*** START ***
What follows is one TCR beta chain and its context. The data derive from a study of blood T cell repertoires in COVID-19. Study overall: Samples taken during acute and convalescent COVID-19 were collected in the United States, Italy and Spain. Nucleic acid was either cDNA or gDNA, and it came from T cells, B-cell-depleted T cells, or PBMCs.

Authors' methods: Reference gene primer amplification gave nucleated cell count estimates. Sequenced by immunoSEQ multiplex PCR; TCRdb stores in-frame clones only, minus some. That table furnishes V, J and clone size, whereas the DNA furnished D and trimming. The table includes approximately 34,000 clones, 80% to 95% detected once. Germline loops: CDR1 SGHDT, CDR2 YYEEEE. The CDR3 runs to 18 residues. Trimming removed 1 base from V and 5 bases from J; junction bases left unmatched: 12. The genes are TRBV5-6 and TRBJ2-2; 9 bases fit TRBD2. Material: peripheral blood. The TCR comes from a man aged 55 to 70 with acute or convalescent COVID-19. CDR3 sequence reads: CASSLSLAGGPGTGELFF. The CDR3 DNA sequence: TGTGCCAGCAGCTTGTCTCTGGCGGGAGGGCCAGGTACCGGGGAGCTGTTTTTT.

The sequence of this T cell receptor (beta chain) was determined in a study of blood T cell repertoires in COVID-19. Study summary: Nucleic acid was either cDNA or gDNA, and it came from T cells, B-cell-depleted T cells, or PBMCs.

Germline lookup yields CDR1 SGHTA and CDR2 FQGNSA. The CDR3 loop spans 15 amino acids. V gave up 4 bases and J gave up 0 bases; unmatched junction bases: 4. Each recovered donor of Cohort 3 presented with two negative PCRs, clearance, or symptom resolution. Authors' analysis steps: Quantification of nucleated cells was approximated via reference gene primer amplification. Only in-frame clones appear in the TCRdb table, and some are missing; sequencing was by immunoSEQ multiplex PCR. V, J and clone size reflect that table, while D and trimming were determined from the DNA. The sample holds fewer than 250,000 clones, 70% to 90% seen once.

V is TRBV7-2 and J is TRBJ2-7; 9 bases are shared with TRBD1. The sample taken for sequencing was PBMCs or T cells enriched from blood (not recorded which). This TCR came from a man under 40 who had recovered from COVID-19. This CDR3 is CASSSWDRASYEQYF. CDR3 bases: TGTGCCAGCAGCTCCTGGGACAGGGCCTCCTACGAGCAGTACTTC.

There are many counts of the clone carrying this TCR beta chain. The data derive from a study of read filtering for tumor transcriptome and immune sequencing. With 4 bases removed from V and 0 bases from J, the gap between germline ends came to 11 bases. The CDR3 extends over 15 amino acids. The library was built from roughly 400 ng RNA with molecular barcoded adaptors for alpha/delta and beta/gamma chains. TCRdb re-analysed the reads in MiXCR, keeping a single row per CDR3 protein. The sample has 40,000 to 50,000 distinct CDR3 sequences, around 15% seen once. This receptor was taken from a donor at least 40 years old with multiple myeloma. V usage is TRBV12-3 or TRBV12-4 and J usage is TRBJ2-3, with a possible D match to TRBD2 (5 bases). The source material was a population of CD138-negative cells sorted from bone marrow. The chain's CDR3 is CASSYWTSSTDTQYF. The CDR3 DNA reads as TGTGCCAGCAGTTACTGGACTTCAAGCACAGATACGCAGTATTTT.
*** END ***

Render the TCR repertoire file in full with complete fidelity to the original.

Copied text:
What follows is one TCR beta chain and its context. The data derive from a study of blood T cell repertoires in COVID-19. Study overall: Samples taken during acute and convalescent COVID-19 were collected in the United States, Italy and Spain. Nucleic acid was either cDNA or gDNA, and it came from T cells, B-cell-depleted T cells, or PBMCs.

Authors' methods: Reference gene primer amplification gave nucleated cell count estimates. Sequenced by immunoSEQ multiplex PCR; TCRdb stores in-frame clones only, minus some. That table furnishes V, J and clone size, whereas the DNA furnished D and trimming. The table includes approximately 34,000 clones, 80% to 95% detected once. Germline loops: CDR1 SGHDT, CDR2 YYEEEE. The CDR3 runs to 18 residues. Trimming removed 1 base from V and 5 bases from J; junction bases left unmatched: 12. The genes are TRBV5-6 and TRBJ2-2; 9 bases fit TRBD2. Material: peripheral blood. The TCR comes from a man aged 55 to 70 with acute or convalescent COVID-19. CDR3 sequence reads: CASSLSLAGGPGTGELFF. The CDR3 DNA sequence: TGTGCCAGCAGCTTGTCTCTGGCGGGAGGGCCAGGTACCGGGGAGCTGTTTTTT.

The sequence of this T cell receptor (beta chain) was determined in a study of blood T cell repertoires in COVID-19. Study summary: Nucleic acid was either cDNA or gDNA, and it came from T cells, B-cell-depleted T cells, or PBMCs.

Germline lookup yields CDR1 SGHTA and CDR2 FQGNSA. The CDR3 loop spans 15 amino acids. V gave up 4 bases and J gave up 0 bases; unmatched junction bases: 4. Each recovered donor of Cohort 3 presented with two negative PCRs, clearance, or symptom resolution. Authors' analysis steps: Quantification of nucleated cells was approximated via reference gene primer amplification. Only in-frame clones appear in the TCRdb table, and some are missing; sequencing was by immunoSEQ multiplex PCR. V, J and clone size reflect that table, while D and trimming were determined from the DNA. The sample holds fewer than 250,000 clones, 70% to 90% seen once.

V is TRBV7-2 and J is TRBJ2-7; 9 bases are shared with TRBD1. The sample taken for sequencing was PBMCs or T cells enriched from blood (not recorded which). This TCR came from a man under 40 who had recovered from COVID-19. This CDR3 is CASSSWDRASYEQYF. CDR3 bases: TGTGCCAGCAGCTCCTGGGACAGGGCCTCCTACGAGCAGTACTTC.

There are many counts of the clone carrying this TCR beta chain. The data derive from a study of read filtering for tumor transcriptome and immune sequencing. With 4 bases removed from V and 0 bases from J, the gap between germline ends came to 11 bases. The CDR3 extends over 15 amino acids. The library was built from roughly 400 ng RNA with molecular barcoded adaptors for alpha/delta and beta/gamma chains. TCRdb re-analysed the reads in MiXCR, keeping a single row per CDR3 protein. The sample has 40,000 to 50,000 distinct CDR3 sequences, around 15% seen once. This receptor was taken from a donor at least 40 years old with multiple myeloma. V usage is TRBV12-3 or TRBV12-4 and J usage is TRBJ2-3, with a possible D match to TRBD2 (5 bases). The source material was a population of CD138-negative cells sorted from bone marrow. The chain's CDR3 is CASSYWTSSTDTQYF. The CDR3 DNA reads as TGTGCCAGCAGTTACTGGACTTCAAGCACAGATACGCAGTATTTT.